John Hardin / @ 6:55 a.m. / Op-Ed

HARDIN: The ‘Polarization’ of American Politics


They say that American society is becoming more “polarized.” Many blame the media. They say The News doesn’t delve deep enough into the issues, and that media pundits have degraded political rhetoric down to name-calling and wedge issue litmus tests. Of course, both of these things are true, but I think that what’s really happening in American politics runs much deeper than that.

First, I don’t think it makes sense to call it “polarization,” because “polar” implies a pair of equal but opposite extremes. Democrats and Republicans are not opposites. They are remarkably similar, with a few modest, but notable, differences. Democrat and Republican are competing brands of essentially the same product, and neither brand is nearly extreme enough for the American people. In reality, we have dozens of brands of extremism here in the US, that both oppose and attract each other, to varying degrees, and often exchange wing-nuts. Some of them work in coalition with the major parties, and some don’t.

Second, the parties and candidates manufacture their so called “ideals” out of pure hypocrisy and gall, specifically to attract campaign contributions, but also to encourage self-motivated zealots to volunteer for their campaign. How many of the people who answered calls and knocked on doors for Trump in 2016 do you suppose would identify as white supremacists, believe the Earth is flat, or think the universe is only six or seven thousand years old. By the same token, how many Black Block anarchists, Occupy movement radicals, and EarthFirsters got behind Bernie Sanders?  The boots on the ground in both parties are just as wacky as rest of America’s lunatic fringe. The only difference is that the wackos in the major parties are managed by professionals, well paid professionals who think they deserve to make even more money than they already do. That’s the real problem in American politics.

The professionals always want more money, because they hate their jobs, and they know that if they had more money, they could make money off of their money, by investing it, and then they wouldn’t have to work. At the same time, the professionals also want investors to make money off of their investments, because the professionals want to live off of their own investments one day, too. That means that investors and professionals, including the ones who run both parties, are constantly looking for new ways to suck more money out of the rest of us.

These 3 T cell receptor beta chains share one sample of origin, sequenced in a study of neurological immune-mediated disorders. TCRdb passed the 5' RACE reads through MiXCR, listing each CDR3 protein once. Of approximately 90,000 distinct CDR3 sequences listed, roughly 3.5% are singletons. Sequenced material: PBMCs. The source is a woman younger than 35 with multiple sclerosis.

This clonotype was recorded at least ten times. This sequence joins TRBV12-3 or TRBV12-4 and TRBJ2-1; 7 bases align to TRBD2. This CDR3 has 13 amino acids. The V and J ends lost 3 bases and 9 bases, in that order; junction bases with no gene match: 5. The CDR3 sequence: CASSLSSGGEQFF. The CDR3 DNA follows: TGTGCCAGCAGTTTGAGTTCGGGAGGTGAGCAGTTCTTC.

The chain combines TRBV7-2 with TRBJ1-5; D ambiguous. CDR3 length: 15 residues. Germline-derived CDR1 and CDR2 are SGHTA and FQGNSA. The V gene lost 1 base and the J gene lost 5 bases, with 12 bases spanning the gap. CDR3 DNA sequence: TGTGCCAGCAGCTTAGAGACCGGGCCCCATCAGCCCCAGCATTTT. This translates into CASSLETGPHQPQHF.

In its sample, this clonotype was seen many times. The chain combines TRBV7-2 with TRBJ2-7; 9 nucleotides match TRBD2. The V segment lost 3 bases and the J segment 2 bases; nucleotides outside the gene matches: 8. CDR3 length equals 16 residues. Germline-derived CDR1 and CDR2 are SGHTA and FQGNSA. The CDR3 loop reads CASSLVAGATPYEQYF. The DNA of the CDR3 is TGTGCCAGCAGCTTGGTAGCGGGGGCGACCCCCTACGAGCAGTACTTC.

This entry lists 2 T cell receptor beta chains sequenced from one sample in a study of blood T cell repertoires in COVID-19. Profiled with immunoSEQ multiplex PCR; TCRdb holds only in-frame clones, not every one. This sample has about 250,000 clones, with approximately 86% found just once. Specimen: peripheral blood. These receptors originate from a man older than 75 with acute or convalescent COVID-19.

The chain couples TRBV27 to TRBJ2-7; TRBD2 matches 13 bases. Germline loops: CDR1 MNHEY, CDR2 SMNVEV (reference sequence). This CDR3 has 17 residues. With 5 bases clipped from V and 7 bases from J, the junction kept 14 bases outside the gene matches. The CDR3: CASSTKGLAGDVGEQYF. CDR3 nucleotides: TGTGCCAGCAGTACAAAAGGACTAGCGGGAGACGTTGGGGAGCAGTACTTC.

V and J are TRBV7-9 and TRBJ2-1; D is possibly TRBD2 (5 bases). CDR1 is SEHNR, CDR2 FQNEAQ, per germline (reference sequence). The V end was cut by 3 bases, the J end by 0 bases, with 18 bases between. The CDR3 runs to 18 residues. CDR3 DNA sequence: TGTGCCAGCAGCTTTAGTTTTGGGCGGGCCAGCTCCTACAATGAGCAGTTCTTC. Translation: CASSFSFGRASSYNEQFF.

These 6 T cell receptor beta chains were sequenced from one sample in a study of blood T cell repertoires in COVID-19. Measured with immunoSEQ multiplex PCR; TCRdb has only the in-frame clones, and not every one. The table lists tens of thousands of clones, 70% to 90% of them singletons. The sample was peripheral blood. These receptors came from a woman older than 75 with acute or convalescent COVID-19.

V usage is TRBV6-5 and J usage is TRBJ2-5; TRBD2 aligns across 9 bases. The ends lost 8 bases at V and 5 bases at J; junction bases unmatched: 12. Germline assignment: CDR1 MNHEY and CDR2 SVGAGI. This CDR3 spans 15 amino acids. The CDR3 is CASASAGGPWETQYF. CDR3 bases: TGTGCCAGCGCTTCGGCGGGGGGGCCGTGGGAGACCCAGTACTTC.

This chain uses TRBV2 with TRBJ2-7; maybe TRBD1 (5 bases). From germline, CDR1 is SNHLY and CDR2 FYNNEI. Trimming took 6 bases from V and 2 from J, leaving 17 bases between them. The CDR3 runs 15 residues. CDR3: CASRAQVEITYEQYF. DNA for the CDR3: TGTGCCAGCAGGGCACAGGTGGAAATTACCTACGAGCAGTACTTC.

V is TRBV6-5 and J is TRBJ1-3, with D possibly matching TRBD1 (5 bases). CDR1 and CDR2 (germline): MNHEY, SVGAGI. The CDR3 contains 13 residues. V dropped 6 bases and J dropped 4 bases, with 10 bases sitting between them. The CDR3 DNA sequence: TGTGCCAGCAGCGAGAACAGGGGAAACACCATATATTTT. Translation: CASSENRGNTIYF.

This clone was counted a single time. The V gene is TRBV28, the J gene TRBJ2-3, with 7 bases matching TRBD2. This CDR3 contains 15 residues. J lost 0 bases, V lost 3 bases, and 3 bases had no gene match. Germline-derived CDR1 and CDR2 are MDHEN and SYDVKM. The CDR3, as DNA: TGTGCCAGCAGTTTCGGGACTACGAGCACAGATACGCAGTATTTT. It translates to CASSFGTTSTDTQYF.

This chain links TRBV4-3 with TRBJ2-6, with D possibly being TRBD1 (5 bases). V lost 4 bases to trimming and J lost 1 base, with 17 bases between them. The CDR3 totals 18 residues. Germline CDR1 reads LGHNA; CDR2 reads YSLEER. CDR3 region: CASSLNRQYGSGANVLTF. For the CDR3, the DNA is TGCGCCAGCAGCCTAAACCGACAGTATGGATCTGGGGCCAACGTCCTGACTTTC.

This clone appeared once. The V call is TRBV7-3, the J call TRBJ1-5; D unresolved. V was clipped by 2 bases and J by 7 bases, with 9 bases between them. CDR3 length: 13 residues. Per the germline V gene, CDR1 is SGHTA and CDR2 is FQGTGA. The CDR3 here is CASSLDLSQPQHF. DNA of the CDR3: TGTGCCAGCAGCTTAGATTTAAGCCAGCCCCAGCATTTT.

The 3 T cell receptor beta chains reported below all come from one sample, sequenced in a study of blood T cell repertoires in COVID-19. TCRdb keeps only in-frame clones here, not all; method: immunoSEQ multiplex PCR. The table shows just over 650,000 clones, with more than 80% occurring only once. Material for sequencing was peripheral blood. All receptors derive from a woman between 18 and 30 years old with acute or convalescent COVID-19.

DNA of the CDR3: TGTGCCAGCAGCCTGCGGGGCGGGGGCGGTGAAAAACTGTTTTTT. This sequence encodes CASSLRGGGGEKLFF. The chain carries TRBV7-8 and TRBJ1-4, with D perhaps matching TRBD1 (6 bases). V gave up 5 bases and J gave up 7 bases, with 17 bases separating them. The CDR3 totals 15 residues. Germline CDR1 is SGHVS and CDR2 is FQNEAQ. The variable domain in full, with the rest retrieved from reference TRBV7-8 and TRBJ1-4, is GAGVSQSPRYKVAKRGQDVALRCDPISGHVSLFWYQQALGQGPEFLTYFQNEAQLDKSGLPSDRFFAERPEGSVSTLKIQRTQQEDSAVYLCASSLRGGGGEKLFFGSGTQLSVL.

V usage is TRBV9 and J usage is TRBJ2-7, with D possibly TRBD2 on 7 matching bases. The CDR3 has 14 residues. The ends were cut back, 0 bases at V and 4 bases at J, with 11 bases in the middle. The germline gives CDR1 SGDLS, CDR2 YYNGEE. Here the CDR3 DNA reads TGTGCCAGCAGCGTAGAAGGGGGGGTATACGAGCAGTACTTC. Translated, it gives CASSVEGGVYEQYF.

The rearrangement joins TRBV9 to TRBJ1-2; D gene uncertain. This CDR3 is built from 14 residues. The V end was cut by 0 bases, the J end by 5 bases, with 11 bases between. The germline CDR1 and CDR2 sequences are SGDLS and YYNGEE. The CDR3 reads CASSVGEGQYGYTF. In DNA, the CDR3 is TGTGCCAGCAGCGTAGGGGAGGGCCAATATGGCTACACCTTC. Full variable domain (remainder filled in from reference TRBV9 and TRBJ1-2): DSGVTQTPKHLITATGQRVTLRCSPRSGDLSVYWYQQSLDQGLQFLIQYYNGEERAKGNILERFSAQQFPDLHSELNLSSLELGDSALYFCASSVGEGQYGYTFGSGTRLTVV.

The more the professionals and the investment class press their game, the more ridiculous the story they have to tell us, to justify the extortion. The more far-fetched and unhinged from reality those stories become, the less difference there is between the major parties and anyone on the lunatic fringe. How stupid do you have to be to believe in trickle-down economics? … or democracy, for that matter? Why should it be any harder to believe that the Earth is flat, or that the Moon is made of cream cheese, or that aliens are coming to take us away to a distant galaxy?

Honestly, we’ve all been force-fed a diet of aggressively misleading bullshit since the day we were born, and if you bought into any of it, by now bullshit-slingers have built skyscrapers of bullshit on top of it. When it comes down to it, scientists can be just as misleading, and wrong, as religious leaders and politicians, and all they really want is your money. By now, everyone knows this. So, if you really want to believe in something, you might as well believe in something you really want to believe in.

Today, thanks to the fire-hose of bullshit we call the internet, it becomes easier for people to eschew facts and logic just as effectively as both major political parties, all major religions, and most corporations. Why should working people have to face reality when no one else does? Who can blame people for concocting their own mythology and gravitating towards others with similar fantasies?

Americans have become radicalized, not by fundamentalism or religion, but by the non-stop assault on their credulity, and a political system that designed to pull the rug out from under them. American radicalism is a lot more individualistic than the kind of religious fanaticism or populist political movements we’ve seen in the past. Right now American radicalism is a wide open field. Whether it’s queer antifa motorcycle gangs, freegan vagabonds, or militant anti-abortion activists, increasingly, Americans are thinking outside the box, outside the system, and can no longer even agree on basic facts of reality.

This shattered reality will not be remedied by better reporters and more civil debate in the media, nor will it be fixed by a populist politician with a unifying message. The disagreements run too deep. The system has failed, and the lies that we told about it have taken on lives of their own. “Polarization” is definitely not the word to use for what is happening to the American body politic. “Polarization” implies some great mass in the middle, holding it all together. Instead, we should call it the “disintegration” of American politics. What’s more, we should recognize that fact, face it, and figure out where to go from here.

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John Hardin writes at Like You’ve Got Something Better to Do.


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